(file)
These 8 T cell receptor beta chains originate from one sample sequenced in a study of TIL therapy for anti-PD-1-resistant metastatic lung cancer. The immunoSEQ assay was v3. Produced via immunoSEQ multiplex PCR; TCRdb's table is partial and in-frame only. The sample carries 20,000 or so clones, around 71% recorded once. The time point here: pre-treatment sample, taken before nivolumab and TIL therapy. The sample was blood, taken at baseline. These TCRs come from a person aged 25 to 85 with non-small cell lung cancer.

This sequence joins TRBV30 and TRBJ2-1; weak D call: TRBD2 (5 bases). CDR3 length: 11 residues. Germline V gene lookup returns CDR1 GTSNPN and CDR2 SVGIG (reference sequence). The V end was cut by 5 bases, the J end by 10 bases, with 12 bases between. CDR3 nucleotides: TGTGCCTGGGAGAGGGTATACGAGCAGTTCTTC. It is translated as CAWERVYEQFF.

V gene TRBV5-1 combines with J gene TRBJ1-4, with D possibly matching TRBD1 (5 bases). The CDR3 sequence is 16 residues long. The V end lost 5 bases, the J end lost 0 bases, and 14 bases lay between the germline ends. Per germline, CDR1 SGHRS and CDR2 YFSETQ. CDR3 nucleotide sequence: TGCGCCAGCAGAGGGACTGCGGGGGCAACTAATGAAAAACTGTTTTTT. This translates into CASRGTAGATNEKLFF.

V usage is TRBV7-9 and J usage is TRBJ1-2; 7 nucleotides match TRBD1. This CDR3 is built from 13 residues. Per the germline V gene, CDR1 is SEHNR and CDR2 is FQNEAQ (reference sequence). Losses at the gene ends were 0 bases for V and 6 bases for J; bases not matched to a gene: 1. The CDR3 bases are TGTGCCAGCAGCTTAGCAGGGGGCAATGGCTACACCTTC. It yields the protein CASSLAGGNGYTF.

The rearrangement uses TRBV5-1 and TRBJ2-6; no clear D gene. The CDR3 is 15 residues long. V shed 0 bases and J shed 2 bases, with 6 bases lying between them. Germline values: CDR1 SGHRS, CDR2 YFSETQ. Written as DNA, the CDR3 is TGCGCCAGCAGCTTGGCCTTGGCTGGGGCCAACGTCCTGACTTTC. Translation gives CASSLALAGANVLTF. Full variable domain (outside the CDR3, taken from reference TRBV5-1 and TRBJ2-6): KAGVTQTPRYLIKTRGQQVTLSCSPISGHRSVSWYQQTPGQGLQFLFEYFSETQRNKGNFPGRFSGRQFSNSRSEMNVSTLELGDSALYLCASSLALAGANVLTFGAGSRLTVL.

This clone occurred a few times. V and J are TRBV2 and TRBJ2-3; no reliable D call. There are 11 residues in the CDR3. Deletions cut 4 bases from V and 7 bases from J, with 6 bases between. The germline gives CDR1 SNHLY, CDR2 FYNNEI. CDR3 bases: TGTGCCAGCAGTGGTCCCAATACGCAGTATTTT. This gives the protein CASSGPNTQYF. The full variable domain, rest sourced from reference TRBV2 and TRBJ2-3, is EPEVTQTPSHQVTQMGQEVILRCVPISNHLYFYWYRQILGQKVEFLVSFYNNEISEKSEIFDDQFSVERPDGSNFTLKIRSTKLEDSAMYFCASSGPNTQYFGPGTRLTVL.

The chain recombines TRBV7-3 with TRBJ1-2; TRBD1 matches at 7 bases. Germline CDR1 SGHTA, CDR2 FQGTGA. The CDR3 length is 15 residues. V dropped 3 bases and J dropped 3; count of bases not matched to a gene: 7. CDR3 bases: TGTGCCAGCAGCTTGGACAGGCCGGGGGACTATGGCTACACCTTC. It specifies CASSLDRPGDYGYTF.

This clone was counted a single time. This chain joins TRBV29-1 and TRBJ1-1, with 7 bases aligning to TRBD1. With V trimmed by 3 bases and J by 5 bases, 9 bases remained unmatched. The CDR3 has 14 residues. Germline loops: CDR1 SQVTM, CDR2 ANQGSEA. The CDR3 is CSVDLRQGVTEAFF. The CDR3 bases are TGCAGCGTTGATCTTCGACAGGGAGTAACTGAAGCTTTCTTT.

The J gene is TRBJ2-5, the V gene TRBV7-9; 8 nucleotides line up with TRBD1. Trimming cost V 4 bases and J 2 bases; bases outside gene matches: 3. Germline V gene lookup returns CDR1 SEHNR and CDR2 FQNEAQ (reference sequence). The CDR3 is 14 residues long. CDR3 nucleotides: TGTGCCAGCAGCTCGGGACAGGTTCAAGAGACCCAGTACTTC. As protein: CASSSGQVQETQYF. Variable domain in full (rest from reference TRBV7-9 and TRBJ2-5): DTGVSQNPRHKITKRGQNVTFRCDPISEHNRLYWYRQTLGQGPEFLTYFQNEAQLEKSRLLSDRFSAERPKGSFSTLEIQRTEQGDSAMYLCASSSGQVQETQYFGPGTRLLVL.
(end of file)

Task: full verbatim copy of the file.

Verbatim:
These 8 T cell receptor beta chains originate from one sample sequenced in a study of TIL therapy for anti-PD-1-resistant metastatic lung cancer. The immunoSEQ assay was v3. Produced via immunoSEQ multiplex PCR; TCRdb's table is partial and in-frame only. The sample carries 20,000 or so clones, around 71% recorded once. The time point here: pre-treatment sample, taken before nivolumab and TIL therapy. The sample was blood, taken at baseline. These TCRs come from a person aged 25 to 85 with non-small cell lung cancer.

This sequence joins TRBV30 and TRBJ2-1; weak D call: TRBD2 (5 bases). CDR3 length: 11 residues. Germline V gene lookup returns CDR1 GTSNPN and CDR2 SVGIG (reference sequence). The V end was cut by 5 bases, the J end by 10 bases, with 12 bases between. CDR3 nucleotides: TGTGCCTGGGAGAGGGTATACGAGCAGTTCTTC. It is translated as CAWERVYEQFF.

V gene TRBV5-1 combines with J gene TRBJ1-4, with D possibly matching TRBD1 (5 bases). The CDR3 sequence is 16 residues long. The V end lost 5 bases, the J end lost 0 bases, and 14 bases lay between the germline ends. Per germline, CDR1 SGHRS and CDR2 YFSETQ. CDR3 nucleotide sequence: TGCGCCAGCAGAGGGACTGCGGGGGCAACTAATGAAAAACTGTTTTTT. This translates into CASRGTAGATNEKLFF.

V usage is TRBV7-9 and J usage is TRBJ1-2; 7 nucleotides match TRBD1. This CDR3 is built from 13 residues. Per the germline V gene, CDR1 is SEHNR and CDR2 is FQNEAQ (reference sequence). Losses at the gene ends were 0 bases for V and 6 bases for J; bases not matched to a gene: 1. The CDR3 bases are TGTGCCAGCAGCTTAGCAGGGGGCAATGGCTACACCTTC. It yields the protein CASSLAGGNGYTF.

The rearrangement uses TRBV5-1 and TRBJ2-6; no clear D gene. The CDR3 is 15 residues long. V shed 0 bases and J shed 2 bases, with 6 bases lying between them. Germline values: CDR1 SGHRS, CDR2 YFSETQ. Written as DNA, the CDR3 is TGCGCCAGCAGCTTGGCCTTGGCTGGGGCCAACGTCCTGACTTTC. Translation gives CASSLALAGANVLTF. Full variable domain (outside the CDR3, taken from reference TRBV5-1 and TRBJ2-6): KAGVTQTPRYLIKTRGQQVTLSCSPISGHRSVSWYQQTPGQGLQFLFEYFSETQRNKGNFPGRFSGRQFSNSRSEMNVSTLELGDSALYLCASSLALAGANVLTFGAGSRLTVL.

This clone occurred a few times. V and J are TRBV2 and TRBJ2-3; no reliable D call. There are 11 residues in the CDR3. Deletions cut 4 bases from V and 7 bases from J, with 6 bases between. The germline gives CDR1 SNHLY, CDR2 FYNNEI. CDR3 bases: TGTGCCAGCAGTGGTCCCAATACGCAGTATTTT. This gives the protein CASSGPNTQYF. The full variable domain, rest sourced from reference TRBV2 and TRBJ2-3, is EPEVTQTPSHQVTQMGQEVILRCVPISNHLYFYWYRQILGQKVEFLVSFYNNEISEKSEIFDDQFSVERPDGSNFTLKIRSTKLEDSAMYFCASSGPNTQYFGPGTRLTVL.

The chain recombines TRBV7-3 with TRBJ1-2; TRBD1 matches at 7 bases. Germline CDR1 SGHTA, CDR2 FQGTGA. The CDR3 length is 15 residues. V dropped 3 bases and J dropped 3; count of bases not matched to a gene: 7. CDR3 bases: TGTGCCAGCAGCTTGGACAGGCCGGGGGACTATGGCTACACCTTC. It specifies CASSLDRPGDYGYTF.

This clone was counted a single time. This chain joins TRBV29-1 and TRBJ1-1, with 7 bases aligning to TRBD1. With V trimmed by 3 bases and J by 5 bases, 9 bases remained unmatched. The CDR3 has 14 residues. Germline loops: CDR1 SQVTM, CDR2 ANQGSEA. The CDR3 is CSVDLRQGVTEAFF. The CDR3 bases are TGCAGCGTTGATCTTCGACAGGGAGTAACTGAAGCTTTCTTT.

The J gene is TRBJ2-5, the V gene TRBV7-9; 8 nucleotides line up with TRBD1. Trimming cost V 4 bases and J 2 bases; bases outside gene matches: 3. Germline V gene lookup returns CDR1 SEHNR and CDR2 FQNEAQ (reference sequence). The CDR3 is 14 residues long. CDR3 nucleotides: TGTGCCAGCAGCTCGGGACAGGTTCAAGAGACCCAGTACTTC. As protein: CASSSGQVQETQYF. Variable domain in full (rest from reference TRBV7-9 and TRBJ2-5): DTGVSQNPRHKITKRGQNVTFRCDPISEHNRLYWYRQTLGQGPEFLTYFQNEAQLEKSRLLSDRFSAERPKGSFSTLEIQRTEQGDSAMYLCASSSGQVQETQYFGPGTRLLVL.